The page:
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Will you help other people to get online?


If you're reading this page, then by definition you're online. But there are a staggering 9 million adults in the UK who have never used the internet, which means we probably all know someone who has never regularly used the net (yes, we know, a frankly terrifying concept if you're a prolific MNetter).

And it's not just the social networking side of the net that's passing some people by, it's the opportunity to save money, too: even allowing for start-up costs, online households can save £560 a year by paying bills and shopping online.

So we're supporting Race Online's Go ON campaign and want to mobilise a network of Mumsnet Digital Champions who can inspire, encourage, show and help other people to get on the internet. 

What can Mumsnet Digital Champions do?

  • Actively seek out people who haven't used the internet before - this could be a family member or friend, or someone you know through your work (paid or voluntary), religious community, community centre, gym, pub etc.
  • Get your Digital Champion welcome pack and promotional materials, and use them to tell other people about the six benefits of the internet and inspire them to learn more.
  • Organise events or sessions where you show non-internet users the things they can do online eg searching for things on Google/Bing, getting the news, price comparison sites etc.
  • Organise a weekly internet surgery to answer questions - you don't have to know all the answers, just look them up on the internet or speak to an experienced Digital Champion.
  • Give people the number 0800 77 1234 or get them to use the postcode search on www.go-on.co.uk/champions so they can find out where their local free internet courses are available.
  • Direct 'non-liners' to where they can buy low-cost 'first timers' packages (computer and broadband).
  • Donate spare IT equipment.

pass it on

What skills do Digital Champions need?

  • Basic computer skills (turning PC on, using a mouse, connecting to the net, using web browser)
  • Confidence about using the internet
  • Basic organisational skills


What personal qualities do Digital Champions need? 

  • Ability to get to know people in order to understand their interests and motivations
  • Patience with people who are learning something for the first time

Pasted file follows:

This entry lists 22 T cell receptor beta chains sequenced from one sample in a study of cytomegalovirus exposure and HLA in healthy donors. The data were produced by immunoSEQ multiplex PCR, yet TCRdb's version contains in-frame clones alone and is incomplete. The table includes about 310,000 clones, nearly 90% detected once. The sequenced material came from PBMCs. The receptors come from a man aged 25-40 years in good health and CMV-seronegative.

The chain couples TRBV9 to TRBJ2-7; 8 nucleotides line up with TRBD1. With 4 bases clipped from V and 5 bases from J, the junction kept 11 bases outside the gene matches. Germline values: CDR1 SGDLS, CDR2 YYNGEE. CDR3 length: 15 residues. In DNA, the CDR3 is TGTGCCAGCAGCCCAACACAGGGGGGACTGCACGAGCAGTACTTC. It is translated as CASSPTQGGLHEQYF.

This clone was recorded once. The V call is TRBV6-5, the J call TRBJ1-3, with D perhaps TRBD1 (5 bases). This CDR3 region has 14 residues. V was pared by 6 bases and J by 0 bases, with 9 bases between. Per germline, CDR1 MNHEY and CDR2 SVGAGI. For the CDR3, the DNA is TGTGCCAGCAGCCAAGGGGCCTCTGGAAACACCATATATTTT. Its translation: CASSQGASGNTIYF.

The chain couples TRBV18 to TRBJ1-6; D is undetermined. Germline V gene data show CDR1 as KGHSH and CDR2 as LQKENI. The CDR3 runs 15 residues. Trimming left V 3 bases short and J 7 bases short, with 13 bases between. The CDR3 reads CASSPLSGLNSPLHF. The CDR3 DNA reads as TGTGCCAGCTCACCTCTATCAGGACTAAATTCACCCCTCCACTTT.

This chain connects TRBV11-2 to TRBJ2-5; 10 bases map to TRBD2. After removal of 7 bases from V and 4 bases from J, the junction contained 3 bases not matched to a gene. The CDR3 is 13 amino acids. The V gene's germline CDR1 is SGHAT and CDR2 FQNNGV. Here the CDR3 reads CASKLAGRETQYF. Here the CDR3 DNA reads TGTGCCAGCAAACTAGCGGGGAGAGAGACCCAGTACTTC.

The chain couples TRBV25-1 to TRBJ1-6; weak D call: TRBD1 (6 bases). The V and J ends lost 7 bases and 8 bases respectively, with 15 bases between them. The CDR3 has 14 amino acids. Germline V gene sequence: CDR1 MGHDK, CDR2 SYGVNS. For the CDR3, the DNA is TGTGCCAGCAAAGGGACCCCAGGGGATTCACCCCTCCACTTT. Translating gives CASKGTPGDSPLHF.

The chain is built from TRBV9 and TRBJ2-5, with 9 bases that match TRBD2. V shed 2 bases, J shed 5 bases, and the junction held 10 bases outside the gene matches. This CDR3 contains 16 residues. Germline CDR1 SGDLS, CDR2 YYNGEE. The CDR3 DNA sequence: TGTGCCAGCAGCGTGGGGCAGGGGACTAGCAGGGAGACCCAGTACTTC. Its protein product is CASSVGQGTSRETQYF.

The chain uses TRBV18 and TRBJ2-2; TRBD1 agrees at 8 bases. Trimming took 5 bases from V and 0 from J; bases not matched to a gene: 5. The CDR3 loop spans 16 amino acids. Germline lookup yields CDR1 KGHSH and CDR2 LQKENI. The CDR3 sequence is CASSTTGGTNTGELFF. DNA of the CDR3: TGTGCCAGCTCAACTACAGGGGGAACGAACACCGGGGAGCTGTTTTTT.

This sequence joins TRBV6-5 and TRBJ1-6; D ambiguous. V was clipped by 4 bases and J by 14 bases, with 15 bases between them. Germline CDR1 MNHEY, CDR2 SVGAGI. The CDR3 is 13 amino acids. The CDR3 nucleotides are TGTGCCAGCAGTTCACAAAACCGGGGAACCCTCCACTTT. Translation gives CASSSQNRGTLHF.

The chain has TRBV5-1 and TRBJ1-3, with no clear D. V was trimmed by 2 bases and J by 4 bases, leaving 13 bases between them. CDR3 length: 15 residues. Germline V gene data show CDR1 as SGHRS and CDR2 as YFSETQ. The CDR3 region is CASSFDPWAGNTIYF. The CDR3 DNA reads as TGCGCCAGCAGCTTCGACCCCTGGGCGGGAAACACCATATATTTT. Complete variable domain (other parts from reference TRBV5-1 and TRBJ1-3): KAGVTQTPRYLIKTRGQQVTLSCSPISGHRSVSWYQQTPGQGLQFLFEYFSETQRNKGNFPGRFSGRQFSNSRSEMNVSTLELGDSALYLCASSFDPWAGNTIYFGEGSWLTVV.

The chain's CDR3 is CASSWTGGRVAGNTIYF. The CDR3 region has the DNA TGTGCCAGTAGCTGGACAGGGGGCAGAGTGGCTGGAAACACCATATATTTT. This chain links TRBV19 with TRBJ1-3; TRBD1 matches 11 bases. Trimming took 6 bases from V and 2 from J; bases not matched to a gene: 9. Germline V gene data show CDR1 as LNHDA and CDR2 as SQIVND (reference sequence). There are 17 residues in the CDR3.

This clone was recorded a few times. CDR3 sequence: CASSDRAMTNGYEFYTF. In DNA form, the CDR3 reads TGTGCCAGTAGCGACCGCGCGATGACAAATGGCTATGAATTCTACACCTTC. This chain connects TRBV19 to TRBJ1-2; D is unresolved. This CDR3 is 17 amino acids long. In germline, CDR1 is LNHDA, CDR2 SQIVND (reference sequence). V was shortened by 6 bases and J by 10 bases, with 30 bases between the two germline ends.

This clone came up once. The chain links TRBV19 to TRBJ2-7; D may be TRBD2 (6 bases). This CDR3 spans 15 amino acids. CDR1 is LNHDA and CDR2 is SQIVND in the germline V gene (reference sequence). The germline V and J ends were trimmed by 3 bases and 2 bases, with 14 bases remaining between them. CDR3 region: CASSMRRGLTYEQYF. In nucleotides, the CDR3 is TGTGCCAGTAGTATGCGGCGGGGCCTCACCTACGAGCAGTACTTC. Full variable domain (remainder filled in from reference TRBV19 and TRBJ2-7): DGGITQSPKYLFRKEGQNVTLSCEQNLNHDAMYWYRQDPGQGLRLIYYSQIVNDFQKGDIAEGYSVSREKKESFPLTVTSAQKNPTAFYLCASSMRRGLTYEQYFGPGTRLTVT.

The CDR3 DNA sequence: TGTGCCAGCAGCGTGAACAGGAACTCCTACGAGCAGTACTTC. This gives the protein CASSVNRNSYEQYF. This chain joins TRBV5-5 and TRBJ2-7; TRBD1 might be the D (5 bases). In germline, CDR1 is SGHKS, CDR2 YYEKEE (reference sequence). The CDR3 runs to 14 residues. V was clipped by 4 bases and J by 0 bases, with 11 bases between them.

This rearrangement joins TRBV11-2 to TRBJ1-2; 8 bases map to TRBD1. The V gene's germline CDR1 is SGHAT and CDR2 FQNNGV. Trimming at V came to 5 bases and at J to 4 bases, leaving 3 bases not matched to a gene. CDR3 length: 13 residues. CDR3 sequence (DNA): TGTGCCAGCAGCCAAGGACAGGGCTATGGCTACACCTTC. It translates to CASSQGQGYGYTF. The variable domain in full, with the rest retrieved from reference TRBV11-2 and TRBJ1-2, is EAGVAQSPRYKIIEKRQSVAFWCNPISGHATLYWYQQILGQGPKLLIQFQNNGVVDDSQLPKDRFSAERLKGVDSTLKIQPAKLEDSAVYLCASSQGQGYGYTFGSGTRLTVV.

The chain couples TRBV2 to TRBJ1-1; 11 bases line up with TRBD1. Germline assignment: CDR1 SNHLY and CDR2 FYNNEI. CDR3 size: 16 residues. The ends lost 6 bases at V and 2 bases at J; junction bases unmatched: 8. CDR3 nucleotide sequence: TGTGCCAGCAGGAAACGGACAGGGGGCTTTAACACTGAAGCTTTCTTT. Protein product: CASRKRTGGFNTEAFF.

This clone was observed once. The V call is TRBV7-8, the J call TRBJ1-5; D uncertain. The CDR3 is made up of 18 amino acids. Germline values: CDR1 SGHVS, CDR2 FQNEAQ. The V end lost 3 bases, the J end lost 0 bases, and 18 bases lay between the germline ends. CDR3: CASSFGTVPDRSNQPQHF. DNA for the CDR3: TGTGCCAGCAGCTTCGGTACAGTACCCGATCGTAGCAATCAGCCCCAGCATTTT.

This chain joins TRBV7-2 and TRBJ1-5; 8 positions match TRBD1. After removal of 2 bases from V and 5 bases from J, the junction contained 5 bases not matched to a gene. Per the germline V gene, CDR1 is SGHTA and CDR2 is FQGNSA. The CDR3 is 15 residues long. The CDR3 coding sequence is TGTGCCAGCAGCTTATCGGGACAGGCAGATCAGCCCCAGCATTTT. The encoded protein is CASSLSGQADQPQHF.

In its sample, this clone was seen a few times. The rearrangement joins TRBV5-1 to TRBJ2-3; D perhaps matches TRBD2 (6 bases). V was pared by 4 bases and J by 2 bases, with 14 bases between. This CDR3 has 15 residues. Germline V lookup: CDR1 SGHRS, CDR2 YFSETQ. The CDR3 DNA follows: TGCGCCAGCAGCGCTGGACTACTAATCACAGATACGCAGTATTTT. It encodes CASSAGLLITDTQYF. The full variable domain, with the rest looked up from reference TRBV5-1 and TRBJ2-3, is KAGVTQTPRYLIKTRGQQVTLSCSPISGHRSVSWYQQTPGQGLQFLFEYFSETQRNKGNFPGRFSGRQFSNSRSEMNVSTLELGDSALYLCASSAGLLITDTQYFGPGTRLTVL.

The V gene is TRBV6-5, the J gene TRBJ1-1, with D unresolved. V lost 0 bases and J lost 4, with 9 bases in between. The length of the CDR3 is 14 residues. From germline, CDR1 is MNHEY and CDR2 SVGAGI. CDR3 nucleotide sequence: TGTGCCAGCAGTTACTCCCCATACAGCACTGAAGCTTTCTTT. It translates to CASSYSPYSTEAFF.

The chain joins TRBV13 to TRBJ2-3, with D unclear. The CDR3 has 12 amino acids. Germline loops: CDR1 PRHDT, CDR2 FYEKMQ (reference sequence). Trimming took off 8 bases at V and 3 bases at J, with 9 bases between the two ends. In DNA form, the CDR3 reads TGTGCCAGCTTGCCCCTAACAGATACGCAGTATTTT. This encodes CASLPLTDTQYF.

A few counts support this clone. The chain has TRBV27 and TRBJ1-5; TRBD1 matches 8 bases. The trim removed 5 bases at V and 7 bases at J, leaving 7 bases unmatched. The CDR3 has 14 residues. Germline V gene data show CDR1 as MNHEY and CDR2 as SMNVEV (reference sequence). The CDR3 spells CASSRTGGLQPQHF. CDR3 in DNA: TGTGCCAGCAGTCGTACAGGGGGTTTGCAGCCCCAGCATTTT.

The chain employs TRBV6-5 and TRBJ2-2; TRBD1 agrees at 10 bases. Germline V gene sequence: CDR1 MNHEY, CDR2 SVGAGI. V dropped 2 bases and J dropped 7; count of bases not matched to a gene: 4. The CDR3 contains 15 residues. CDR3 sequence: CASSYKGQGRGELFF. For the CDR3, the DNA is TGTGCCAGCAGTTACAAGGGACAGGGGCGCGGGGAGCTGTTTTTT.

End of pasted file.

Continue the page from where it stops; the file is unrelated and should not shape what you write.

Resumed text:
• An interest in working with other Digital Champions to help people get online
  • Enthusiasm about the possibilities the internet offers 

OK, I'm interested. What do I do next?
 Race Online

  • Make contact with a Digital Champion at your local library or UK Online centre. This way you can refer people to free internet courses.

Myth-busters (aka what to say to people who think the internet isn't for them)

  • "I'm not interested." You don't need you to be - the internet helps you with your interests. Whatever your hobby or favourite pastime, the internet can help you become better at it, find the things you need for it, as well as connect with people who share your passion
  • "It's not for me." Mice, modems, wwws... You may think you've got by pretty well in life so far without it. True, but things are changing. More and more of the things you need to do in life are done online, and there are umpteen websites with info, fellow fans, videos that will open up a world of knowledge (and fun).
  • "It's beyond me." Computers look complicated but there's really nothing to be frightened of - and you can always grab a friend or neighbour if you get in a muddle, or go to UK Online centres or libraries to find courses with other people in the same position as you.
  • "I can't afford it." You can use the kit and connectivity at UK Online Centres and libraries for free. Or, if you want to get online at home, the price-tags on computer are falling everyday, while broadband connections can cost as little as £7 a month.
  • "I might break it." Computers don't blow up. The worst that can happen is that you'll turn it off by mistake.
  • "The idea of being 'taught' fills me with dread." Lots of us find it easier to learn on computers than we did in classrooms. Computers let you learn at your own pace and without anyone looking over your shoulder.
  • "What about online crime?" There is a slight risk, but if you use your common sense, just like you do in the real world, and make sure your security software is up to date you'll be OK. Be prepared for unwanted messages in your email address, but bin them, just like you do with junk mail. There's also www.getsafeonline.org where you can go to learn more.
  • "I'm too old." Sir Tim Berners-Lee, who invented the internet, was born in 1955. And Britain's oldest user of Twitter (an online way of keeping in touch), Ivy Bean, was 104. So what are you waiting for? Go ON, don't miss out – ask for help today.

And last but not least, what you'll get out of being a MN Digital Champ is the knowledge that you've helped someone (or more than one person) to find a new-found independence and skill. And that's got to be pretty satisfying. 

Watch: Janet Ellis explains what the over-50s can get out of the internet, in this Gransnet guide to starting out online.

Last updated: over 3 years ago